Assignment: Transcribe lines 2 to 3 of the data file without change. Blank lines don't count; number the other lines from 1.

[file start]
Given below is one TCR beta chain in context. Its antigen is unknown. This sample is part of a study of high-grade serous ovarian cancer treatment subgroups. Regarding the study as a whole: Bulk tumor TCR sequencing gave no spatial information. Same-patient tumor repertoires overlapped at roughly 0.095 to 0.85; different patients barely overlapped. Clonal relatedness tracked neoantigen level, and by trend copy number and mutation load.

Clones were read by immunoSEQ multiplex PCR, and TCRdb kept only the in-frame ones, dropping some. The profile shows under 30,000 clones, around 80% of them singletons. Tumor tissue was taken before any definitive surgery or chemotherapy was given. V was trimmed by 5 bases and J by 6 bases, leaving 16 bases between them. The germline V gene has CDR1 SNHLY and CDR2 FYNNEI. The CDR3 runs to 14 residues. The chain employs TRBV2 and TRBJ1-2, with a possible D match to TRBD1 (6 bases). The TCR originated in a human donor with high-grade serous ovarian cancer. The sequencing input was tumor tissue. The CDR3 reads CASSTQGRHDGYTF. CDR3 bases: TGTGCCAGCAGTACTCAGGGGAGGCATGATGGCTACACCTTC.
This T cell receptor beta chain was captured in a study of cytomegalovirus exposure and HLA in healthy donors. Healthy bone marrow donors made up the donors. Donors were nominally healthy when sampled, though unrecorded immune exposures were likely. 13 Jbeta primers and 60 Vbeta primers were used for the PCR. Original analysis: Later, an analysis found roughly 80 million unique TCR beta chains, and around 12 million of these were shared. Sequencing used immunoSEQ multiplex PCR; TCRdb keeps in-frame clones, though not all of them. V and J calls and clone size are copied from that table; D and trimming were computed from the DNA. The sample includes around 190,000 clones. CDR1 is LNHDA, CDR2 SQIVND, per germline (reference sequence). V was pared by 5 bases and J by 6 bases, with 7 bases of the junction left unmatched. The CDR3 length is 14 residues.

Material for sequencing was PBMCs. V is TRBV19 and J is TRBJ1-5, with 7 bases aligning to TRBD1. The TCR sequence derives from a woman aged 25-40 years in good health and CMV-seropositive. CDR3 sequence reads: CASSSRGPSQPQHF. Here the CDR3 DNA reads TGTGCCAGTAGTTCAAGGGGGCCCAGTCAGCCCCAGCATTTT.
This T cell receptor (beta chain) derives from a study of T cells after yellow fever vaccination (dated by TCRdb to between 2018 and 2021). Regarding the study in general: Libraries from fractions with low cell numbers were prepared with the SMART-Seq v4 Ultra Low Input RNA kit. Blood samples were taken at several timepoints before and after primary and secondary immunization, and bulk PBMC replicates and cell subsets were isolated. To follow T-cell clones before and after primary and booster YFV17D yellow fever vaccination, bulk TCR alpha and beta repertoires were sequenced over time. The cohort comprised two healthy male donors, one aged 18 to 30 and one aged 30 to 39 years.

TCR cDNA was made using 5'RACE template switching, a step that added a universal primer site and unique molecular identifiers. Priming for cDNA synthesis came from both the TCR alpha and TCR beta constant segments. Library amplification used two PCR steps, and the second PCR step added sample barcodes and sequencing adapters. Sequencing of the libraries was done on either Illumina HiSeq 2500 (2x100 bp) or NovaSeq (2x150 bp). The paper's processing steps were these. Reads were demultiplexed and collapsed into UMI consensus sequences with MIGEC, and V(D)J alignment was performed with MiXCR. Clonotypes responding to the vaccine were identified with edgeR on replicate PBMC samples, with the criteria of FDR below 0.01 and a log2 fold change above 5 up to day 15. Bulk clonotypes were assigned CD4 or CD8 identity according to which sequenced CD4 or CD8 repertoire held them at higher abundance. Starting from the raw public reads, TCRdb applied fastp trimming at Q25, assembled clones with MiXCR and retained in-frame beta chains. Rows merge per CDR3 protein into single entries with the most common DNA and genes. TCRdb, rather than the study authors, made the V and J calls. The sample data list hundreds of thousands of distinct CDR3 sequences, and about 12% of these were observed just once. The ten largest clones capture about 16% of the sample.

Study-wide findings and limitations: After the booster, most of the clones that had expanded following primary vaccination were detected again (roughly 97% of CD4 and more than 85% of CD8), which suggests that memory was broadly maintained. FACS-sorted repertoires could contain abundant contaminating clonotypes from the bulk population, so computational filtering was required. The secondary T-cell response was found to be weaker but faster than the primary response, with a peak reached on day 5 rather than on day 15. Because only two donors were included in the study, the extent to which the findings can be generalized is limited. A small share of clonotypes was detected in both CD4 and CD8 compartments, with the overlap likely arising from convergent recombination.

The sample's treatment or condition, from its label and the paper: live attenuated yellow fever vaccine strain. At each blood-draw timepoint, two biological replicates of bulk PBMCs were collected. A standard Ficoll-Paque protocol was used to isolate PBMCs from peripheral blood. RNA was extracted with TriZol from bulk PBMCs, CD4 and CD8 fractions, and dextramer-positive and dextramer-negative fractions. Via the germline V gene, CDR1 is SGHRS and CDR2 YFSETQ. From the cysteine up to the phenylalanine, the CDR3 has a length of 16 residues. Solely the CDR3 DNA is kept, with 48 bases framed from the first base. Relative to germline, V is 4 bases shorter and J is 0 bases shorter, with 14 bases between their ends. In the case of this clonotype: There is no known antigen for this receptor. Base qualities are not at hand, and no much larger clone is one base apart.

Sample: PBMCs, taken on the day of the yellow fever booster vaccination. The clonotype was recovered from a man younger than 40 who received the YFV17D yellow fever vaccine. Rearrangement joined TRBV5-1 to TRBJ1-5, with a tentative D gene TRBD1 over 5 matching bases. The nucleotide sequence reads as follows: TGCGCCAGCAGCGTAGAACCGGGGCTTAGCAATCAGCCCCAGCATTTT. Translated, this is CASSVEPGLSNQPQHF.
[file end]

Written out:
Clones were read by immunoSEQ multiplex PCR, and TCRdb kept only the in-frame ones, dropping some. The profile shows under 30,000 clones, around 80% of them singletons. Tumor tissue was taken before any definitive surgery or chemotherapy was given. V was trimmed by 5 bases and J by 6 bases, leaving 16 bases between them. The germline V gene has CDR1 SNHLY and CDR2 FYNNEI. The CDR3 runs to 14 residues. The chain employs TRBV2 and TRBJ1-2, with a possible D match to TRBD1 (6 bases). The TCR originated in a human donor with high-grade serous ovarian cancer. The sequencing input was tumor tissue. The CDR3 reads CASSTQGRHDGYTF. CDR3 bases: TGTGCCAGCAGTACTCAGGGGAGGCATGATGGCTACACCTTC.
This T cell receptor beta chain was captured in a study of cytomegalovirus exposure and HLA in healthy donors. Healthy bone marrow donors made up the donors. Donors were nominally healthy when sampled, though unrecorded immune exposures were likely. 13 Jbeta primers and 60 Vbeta primers were used for the PCR. Original analysis: Later, an analysis found roughly 80 million unique TCR beta chains, and around 12 million of these were shared. Sequencing used immunoSEQ multiplex PCR; TCRdb keeps in-frame clones, though not all of them. V and J calls and clone size are copied from that table; D and trimming were computed from the DNA. The sample includes around 190,000 clones. CDR1 is LNHDA, CDR2 SQIVND, per germline (reference sequence). V was pared by 5 bases and J by 6 bases, with 7 bases of the junction left unmatched. The CDR3 length is 14 residues.